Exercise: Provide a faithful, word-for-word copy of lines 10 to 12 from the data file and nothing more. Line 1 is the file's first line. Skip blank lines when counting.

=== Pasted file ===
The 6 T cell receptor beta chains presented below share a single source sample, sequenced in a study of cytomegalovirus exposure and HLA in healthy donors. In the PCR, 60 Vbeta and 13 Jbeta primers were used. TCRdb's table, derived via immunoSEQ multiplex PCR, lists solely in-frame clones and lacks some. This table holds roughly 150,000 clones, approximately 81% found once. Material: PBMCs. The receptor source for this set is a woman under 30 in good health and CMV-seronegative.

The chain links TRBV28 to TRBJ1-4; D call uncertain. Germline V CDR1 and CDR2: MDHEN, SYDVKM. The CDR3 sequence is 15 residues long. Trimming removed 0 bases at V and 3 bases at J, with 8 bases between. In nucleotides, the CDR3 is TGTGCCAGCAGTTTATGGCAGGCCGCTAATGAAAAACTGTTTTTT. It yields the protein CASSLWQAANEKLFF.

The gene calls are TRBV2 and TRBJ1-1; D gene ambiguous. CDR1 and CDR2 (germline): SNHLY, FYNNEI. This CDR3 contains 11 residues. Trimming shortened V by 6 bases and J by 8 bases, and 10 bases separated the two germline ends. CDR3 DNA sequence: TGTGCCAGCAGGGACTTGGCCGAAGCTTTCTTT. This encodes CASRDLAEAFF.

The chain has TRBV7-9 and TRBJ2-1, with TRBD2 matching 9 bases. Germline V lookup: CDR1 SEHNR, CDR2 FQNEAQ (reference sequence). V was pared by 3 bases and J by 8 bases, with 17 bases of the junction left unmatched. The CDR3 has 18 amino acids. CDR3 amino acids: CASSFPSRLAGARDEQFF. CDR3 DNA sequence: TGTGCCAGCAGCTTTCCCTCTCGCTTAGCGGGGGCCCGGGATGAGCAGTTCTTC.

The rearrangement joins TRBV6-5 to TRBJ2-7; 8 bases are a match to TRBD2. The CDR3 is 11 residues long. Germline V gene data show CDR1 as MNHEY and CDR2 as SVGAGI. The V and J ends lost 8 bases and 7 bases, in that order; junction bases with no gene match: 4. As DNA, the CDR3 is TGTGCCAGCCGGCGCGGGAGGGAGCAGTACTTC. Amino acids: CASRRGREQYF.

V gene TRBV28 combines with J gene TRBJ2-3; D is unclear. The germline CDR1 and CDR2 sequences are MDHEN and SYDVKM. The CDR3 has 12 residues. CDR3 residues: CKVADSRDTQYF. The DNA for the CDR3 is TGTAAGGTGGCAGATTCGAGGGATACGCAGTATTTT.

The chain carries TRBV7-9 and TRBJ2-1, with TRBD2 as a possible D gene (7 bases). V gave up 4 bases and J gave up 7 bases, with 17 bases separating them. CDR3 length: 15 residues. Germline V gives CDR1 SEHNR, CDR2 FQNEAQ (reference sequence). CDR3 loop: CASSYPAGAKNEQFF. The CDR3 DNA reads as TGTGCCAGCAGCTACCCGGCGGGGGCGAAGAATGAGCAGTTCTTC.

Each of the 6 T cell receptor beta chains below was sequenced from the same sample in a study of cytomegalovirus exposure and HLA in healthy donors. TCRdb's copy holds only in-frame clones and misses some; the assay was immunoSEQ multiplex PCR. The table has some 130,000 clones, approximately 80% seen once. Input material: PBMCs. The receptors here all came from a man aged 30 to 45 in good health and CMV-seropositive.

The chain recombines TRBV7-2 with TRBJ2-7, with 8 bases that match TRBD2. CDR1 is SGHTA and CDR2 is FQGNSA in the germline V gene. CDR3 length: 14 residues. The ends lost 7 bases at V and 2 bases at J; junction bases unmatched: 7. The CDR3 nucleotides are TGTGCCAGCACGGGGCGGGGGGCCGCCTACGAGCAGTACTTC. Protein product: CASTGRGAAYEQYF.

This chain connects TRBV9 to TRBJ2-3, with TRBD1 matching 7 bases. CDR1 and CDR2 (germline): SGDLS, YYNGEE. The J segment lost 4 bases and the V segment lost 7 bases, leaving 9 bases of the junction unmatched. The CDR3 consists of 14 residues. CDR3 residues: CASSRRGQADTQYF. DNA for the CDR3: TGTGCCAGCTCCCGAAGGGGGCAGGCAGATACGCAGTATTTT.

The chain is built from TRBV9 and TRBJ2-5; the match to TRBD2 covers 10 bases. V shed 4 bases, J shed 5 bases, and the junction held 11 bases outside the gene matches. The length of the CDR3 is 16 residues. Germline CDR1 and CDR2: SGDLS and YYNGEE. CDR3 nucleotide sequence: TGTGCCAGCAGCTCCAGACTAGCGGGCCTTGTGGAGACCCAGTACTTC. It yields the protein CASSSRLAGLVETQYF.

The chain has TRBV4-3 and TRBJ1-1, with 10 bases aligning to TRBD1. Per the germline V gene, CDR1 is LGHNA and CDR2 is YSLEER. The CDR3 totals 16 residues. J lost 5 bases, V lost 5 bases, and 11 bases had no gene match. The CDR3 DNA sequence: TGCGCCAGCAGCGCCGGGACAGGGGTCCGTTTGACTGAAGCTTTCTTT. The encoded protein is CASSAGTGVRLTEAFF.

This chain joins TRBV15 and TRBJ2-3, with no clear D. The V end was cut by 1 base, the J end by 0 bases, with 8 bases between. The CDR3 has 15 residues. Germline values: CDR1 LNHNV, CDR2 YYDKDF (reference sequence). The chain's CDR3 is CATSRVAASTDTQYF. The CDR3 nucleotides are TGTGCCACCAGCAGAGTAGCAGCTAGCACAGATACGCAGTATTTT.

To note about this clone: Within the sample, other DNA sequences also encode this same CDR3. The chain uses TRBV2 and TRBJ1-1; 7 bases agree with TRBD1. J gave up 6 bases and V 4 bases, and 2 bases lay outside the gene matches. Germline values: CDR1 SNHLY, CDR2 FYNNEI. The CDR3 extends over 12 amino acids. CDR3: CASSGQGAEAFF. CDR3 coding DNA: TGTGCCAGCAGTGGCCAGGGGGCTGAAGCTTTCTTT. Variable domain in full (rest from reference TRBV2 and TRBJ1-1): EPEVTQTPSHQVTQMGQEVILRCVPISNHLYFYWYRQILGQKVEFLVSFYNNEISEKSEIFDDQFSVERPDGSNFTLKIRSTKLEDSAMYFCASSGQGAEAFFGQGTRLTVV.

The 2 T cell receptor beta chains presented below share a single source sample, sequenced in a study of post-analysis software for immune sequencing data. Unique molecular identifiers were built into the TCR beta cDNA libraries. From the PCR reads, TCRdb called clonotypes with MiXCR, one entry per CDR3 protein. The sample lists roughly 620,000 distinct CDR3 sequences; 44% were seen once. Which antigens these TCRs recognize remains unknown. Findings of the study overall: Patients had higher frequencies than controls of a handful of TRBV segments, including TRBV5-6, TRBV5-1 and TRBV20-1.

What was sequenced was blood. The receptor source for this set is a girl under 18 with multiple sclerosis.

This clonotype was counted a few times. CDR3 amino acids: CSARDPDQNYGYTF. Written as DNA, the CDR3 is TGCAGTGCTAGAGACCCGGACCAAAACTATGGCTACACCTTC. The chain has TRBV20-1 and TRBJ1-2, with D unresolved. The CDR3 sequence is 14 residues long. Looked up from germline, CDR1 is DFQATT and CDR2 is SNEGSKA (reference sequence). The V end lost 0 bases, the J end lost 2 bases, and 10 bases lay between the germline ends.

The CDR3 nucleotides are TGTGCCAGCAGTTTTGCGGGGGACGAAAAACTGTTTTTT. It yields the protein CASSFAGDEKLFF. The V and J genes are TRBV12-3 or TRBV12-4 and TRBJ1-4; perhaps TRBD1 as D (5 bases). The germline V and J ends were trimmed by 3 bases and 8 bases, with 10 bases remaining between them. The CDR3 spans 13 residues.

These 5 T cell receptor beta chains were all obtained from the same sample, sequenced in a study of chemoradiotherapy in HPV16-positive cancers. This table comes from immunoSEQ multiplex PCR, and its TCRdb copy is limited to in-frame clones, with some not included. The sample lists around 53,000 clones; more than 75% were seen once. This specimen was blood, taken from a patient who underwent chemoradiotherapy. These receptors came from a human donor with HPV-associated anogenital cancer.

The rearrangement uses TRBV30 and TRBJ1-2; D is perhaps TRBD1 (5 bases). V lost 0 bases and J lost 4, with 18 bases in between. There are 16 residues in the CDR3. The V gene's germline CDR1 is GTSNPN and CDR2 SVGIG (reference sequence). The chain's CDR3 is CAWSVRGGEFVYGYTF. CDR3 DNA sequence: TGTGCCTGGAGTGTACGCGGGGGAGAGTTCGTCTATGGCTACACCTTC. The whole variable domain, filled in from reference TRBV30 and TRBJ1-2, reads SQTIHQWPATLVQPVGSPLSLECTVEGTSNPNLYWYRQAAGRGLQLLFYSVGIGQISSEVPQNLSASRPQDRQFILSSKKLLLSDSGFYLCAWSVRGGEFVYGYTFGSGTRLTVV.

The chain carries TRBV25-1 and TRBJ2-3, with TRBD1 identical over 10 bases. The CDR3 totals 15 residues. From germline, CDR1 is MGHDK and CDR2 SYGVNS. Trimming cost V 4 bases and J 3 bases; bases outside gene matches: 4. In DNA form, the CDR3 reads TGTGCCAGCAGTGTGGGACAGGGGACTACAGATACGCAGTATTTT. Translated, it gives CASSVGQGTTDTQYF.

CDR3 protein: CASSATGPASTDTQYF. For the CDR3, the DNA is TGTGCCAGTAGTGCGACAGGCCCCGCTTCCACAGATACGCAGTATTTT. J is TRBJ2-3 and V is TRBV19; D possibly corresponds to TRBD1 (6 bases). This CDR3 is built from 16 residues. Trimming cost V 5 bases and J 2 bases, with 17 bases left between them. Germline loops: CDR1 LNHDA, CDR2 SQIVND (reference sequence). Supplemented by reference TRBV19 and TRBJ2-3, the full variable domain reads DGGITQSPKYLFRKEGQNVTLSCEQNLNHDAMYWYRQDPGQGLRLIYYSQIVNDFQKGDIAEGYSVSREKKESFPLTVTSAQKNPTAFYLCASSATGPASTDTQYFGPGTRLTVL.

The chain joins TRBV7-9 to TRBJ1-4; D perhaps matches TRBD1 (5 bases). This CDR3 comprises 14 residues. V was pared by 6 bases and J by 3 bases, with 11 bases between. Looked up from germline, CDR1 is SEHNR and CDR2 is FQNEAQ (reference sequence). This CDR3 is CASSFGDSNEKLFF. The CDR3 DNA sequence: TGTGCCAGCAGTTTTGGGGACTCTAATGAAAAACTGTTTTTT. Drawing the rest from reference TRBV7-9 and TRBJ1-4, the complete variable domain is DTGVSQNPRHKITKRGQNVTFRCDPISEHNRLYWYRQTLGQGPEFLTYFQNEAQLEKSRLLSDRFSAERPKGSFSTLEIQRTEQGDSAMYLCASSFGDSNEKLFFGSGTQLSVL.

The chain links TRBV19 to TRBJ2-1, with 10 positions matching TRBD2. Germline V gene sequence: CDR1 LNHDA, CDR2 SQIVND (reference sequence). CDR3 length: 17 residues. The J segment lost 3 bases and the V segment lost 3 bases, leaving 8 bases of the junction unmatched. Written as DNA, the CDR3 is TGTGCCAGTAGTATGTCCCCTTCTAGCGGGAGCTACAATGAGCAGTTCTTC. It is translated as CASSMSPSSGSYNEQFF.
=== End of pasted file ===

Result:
This chain connects TRBV9 to TRBJ2-3, with TRBD1 matching 7 bases. CDR1 and CDR2 (germline): SGDLS, YYNGEE. The J segment lost 4 bases and the V segment lost 7 bases, leaving 9 bases of the junction unmatched. The CDR3 consists of 14 residues. CDR3 residues: CASSRRGQADTQYF. DNA for the CDR3: TGTGCCAGCTCCCGAAGGGGGCAGGCAGATACGCAGTATTTT.

The chain is built from TRBV9 and TRBJ2-5; the match to TRBD2 covers 10 bases. V shed 4 bases, J shed 5 bases, and the junction held 11 bases outside the gene matches. The length of the CDR3 is 16 residues. Germline CDR1 and CDR2: SGDLS and YYNGEE. CDR3 nucleotide sequence: TGTGCCAGCAGCTCCAGACTAGCGGGCCTTGTGGAGACCCAGTACTTC. It yields the protein CASSSRLAGLVETQYF.

The chain has TRBV4-3 and TRBJ1-1, with 10 bases aligning to TRBD1. Per the germline V gene, CDR1 is LGHNA and CDR2 is YSLEER. The CDR3 totals 16 residues. J lost 5 bases, V lost 5 bases, and 11 bases had no gene match. The CDR3 DNA sequence: TGCGCCAGCAGCGCCGGGACAGGGGTCCGTTTGACTGAAGCTTTCTTT. The encoded protein is CASSAGTGVRLTEAFF.